Triads and Seventh Chords

Chord – a group of three or more notes, usually played simultaneously
Triad – a chord of three notes stacked in thirds (alternating scale notes)
Seventh chord – a chord of four notes stacked in thirds


The most important note of triad is its root. This is the note we name the chord after. For example, a C major triads’s root is C. We name the other two pitches based on their distance above the root: third and fifth.

There are four standard qualities of triads.

  • Major: M3 + P5
  • Minor: m3 + P5
  • Diminished: m3 + °5
  • Augmented: M3 + +5

Seventh Chords

Seventh chords have roots, thirds, and fifths. They add a fourth pitch called the seventh.

There are five standard seventh chords. Secondary names are in parantheses.

  • Major (major-major): Major triad + M7
  • Dominant (major-minor): Major triad + m7
  • Minor (minor-minor): Minor triad + m7
  • Half Diminished (diminished-minor): Diminished triad + m7
  • Fully Diminished (diminished-diminished): Diminished triad + °7


Like intervals, we can invert chords.

Bottom Note Position or Inversion
Root Root Position
Third First Inversion
Second Inversion
Third Inversion (seventh chords only)

It’s a Trap!

Although root position chords are common, inversions are common as well, especially we as get into more classical music and part writing. So do not assume that the bottom note is the root as we analyze and write music. When faced with a chord, make sure is a stack of thirds (in good snowman order), so you know which note the root is. If it isn’t a stack of thirds, reorder it so that it is. If you practice, you will get good enough that you can just see the inversion at first glace.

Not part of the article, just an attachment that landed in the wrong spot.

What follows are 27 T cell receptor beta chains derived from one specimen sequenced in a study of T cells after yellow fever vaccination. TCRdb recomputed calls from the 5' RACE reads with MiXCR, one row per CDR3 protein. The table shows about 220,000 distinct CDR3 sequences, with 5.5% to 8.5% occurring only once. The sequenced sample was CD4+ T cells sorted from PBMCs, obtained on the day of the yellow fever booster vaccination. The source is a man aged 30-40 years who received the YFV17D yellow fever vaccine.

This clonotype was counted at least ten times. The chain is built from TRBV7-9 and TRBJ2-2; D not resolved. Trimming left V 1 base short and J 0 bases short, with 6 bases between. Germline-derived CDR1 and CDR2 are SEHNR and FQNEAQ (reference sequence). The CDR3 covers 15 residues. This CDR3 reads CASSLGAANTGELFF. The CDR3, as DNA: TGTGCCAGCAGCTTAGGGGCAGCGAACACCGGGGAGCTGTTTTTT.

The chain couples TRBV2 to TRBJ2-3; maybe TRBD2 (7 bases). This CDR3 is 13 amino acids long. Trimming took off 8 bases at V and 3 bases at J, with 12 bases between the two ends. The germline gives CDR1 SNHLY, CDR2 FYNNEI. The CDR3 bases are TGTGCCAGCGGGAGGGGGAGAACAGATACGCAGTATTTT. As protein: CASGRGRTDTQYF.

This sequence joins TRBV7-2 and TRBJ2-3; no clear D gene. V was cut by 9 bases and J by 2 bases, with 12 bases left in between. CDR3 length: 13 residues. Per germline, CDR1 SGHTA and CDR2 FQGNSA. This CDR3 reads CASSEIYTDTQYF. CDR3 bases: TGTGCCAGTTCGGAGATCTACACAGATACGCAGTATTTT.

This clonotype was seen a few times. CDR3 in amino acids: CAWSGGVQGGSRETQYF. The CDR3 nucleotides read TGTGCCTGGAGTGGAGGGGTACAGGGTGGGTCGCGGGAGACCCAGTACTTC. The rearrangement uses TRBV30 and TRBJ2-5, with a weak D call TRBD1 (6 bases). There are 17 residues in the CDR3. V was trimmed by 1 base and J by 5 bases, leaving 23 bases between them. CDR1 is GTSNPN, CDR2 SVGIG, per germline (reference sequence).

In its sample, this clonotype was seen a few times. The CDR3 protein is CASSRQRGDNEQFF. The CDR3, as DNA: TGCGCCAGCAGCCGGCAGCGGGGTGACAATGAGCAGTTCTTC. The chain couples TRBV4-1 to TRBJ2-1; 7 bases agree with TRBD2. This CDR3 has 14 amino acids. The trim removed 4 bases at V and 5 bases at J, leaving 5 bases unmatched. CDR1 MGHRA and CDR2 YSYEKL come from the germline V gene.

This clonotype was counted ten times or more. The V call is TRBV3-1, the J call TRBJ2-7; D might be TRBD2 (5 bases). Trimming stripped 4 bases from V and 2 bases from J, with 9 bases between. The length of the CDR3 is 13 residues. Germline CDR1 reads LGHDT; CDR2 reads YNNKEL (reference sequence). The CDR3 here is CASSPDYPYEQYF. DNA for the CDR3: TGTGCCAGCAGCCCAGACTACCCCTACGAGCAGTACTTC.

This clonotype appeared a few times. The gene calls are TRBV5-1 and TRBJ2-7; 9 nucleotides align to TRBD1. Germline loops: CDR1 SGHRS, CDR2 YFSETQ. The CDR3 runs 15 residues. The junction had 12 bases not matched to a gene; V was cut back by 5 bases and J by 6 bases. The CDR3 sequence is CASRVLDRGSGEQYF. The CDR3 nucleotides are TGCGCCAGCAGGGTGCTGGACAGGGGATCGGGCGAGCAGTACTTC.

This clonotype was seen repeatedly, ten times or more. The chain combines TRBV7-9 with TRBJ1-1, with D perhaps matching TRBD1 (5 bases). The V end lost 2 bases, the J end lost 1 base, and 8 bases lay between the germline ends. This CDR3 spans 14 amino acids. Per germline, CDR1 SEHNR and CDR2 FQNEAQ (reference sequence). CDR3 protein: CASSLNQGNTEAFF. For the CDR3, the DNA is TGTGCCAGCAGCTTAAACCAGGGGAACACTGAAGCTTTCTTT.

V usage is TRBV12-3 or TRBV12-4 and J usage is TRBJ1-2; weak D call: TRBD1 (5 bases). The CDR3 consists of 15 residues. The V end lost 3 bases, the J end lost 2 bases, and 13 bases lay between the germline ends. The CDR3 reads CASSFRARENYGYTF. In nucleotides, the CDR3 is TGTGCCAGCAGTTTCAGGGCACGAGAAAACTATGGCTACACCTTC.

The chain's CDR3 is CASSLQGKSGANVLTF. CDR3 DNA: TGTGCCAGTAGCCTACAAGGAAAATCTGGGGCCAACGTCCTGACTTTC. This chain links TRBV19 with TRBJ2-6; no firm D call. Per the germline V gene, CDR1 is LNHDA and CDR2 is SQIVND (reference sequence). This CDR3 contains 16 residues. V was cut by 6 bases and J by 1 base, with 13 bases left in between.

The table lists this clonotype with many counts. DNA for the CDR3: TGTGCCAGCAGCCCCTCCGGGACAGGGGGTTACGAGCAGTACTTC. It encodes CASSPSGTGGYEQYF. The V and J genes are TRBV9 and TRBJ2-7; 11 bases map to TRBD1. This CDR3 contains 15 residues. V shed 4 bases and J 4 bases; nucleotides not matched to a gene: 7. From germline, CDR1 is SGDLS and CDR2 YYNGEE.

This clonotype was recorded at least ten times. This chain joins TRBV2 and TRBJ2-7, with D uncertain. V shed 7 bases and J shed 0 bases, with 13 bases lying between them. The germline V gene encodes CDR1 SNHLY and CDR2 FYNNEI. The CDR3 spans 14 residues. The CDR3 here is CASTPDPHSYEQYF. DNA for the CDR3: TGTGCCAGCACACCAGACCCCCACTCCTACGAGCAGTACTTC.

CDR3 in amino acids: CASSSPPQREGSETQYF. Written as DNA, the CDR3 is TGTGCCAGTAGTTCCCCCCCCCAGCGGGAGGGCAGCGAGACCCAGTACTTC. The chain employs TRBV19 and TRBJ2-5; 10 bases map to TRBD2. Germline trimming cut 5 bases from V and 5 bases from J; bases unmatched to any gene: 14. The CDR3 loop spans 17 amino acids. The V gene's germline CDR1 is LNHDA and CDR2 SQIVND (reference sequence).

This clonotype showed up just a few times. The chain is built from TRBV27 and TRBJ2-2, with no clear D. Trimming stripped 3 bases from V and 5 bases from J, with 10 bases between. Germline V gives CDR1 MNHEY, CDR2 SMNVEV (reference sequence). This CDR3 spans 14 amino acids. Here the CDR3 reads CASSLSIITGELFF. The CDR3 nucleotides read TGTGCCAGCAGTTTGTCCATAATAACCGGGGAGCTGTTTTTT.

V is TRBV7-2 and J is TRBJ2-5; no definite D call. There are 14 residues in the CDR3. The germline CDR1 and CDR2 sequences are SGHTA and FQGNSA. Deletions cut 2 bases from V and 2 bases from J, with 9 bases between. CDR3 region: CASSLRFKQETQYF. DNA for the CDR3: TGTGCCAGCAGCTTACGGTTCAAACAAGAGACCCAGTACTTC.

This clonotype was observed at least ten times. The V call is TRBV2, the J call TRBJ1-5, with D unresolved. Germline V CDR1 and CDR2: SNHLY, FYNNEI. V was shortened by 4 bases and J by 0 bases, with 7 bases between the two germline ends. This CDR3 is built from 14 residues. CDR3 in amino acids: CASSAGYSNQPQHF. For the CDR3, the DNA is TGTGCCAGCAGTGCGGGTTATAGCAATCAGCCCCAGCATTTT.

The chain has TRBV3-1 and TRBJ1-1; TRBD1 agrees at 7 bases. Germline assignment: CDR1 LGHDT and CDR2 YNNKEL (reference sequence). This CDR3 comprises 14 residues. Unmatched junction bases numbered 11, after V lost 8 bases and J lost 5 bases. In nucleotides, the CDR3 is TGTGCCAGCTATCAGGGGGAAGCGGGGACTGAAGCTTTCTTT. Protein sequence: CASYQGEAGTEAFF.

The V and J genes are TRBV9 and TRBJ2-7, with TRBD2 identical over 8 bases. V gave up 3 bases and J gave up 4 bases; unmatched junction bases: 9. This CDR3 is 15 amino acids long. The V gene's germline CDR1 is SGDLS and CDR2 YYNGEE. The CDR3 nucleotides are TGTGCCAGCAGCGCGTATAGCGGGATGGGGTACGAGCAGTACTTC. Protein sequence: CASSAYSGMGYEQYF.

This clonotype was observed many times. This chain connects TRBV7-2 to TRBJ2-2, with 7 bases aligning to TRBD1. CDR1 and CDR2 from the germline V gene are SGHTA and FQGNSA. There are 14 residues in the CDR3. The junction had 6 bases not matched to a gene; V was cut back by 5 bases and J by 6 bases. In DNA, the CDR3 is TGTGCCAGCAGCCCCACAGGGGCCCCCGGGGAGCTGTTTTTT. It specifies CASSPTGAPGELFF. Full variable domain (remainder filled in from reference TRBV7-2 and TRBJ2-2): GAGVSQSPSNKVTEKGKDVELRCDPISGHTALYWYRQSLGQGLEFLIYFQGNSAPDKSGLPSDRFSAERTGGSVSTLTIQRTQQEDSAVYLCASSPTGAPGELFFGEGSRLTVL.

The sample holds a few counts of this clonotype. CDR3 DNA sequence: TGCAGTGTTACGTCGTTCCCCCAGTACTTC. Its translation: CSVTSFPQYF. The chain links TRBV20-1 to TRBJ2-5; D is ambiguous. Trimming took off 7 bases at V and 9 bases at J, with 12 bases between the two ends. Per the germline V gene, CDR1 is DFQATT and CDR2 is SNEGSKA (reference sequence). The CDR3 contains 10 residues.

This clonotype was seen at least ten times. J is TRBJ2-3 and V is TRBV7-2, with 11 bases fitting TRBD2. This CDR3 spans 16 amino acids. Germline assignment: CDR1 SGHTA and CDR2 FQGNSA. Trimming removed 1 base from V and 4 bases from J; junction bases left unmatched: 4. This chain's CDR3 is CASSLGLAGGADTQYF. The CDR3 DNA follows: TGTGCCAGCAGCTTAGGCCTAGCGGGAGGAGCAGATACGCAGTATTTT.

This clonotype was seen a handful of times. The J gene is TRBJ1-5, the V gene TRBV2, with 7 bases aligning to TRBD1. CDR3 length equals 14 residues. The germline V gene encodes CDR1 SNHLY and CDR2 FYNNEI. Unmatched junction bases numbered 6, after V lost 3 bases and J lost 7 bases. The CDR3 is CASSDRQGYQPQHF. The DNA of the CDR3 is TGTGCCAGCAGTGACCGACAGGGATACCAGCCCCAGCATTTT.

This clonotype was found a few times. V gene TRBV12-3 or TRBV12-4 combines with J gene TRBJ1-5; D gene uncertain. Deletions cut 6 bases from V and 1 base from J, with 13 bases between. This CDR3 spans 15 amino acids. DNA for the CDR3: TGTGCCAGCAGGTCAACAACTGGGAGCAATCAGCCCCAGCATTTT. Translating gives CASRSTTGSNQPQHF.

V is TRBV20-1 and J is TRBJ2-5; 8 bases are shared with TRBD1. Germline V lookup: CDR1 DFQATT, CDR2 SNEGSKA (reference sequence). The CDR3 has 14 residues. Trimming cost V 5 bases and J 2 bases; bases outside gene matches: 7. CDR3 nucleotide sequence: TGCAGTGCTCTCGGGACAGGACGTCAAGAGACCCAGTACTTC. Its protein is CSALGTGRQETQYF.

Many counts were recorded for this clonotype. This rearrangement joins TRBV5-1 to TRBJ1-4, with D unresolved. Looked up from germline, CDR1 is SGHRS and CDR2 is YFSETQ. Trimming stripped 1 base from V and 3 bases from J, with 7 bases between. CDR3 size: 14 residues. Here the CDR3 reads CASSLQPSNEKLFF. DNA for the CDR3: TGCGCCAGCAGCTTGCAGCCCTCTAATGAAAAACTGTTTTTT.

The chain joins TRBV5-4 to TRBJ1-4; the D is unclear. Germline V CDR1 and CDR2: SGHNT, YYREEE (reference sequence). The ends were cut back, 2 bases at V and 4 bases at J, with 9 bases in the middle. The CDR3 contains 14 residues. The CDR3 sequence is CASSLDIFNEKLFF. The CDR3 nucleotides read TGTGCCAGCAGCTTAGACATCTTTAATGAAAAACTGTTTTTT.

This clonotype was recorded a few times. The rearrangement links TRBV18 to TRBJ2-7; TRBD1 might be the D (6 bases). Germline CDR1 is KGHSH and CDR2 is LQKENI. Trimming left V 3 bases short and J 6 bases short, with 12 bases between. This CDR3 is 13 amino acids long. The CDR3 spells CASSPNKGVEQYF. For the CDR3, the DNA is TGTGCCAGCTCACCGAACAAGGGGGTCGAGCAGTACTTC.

Also, get used to the idea that chords will have multiple versions of some notes, may leave out others, or be spaced over many octaves. If we can reduce these many notes to a stack of thirds, we can call it one of these chords. Here are a few reductions to show my point.

Real music is complex and that’s why it’s fun. And that’s why you are putting yourself through all of this pain in the first place.

Memorizing Chords

Like we did with intervals, you need to memorize chords as soon as possible. As we get into analysis, you need to be able to figure out what chords are where quickly.

So, learn white note triads and seventh chords first, and then expand out so you know diatonic triads in most major and minor keys. Don’t skimp on seventh chords; you should know these as well as you know triads. The more you put into this now, the more you will help yourself throughout your musicial career.

Diatonic Triads in C major and Major Solfege


  • C-E-G (Do-Mi-Sol)
  • F-A-C (Fa-La-Do)
  • G-B-D (Sol-Ti-Re)


  • D-F-A (Re-Fa-La)
  • E-G-B (Mi-Sol-Ti)
  • A-C-E (La-Do-Mi)


  • B-D-F (Ti-Re-Fa)

Diatonic Seventh Chords in C major and in Solfege


  • C-E-G-B (Do-Mi-Sol-Ti)
  • F-A-C-E (Fa-La-Do-Mi)


  • G-B-D-F (Sol-Ti-Re-Fa)


  • D-F-A-C (Re-Fa-La-Do)
  • E-G-B-D (Mi-Sol-Ti-Re)
  • A-C-E-G (La-Do-Mi-Sol)

Half Diminished

  • B-D-F-A (Ti-Re-Fa-La)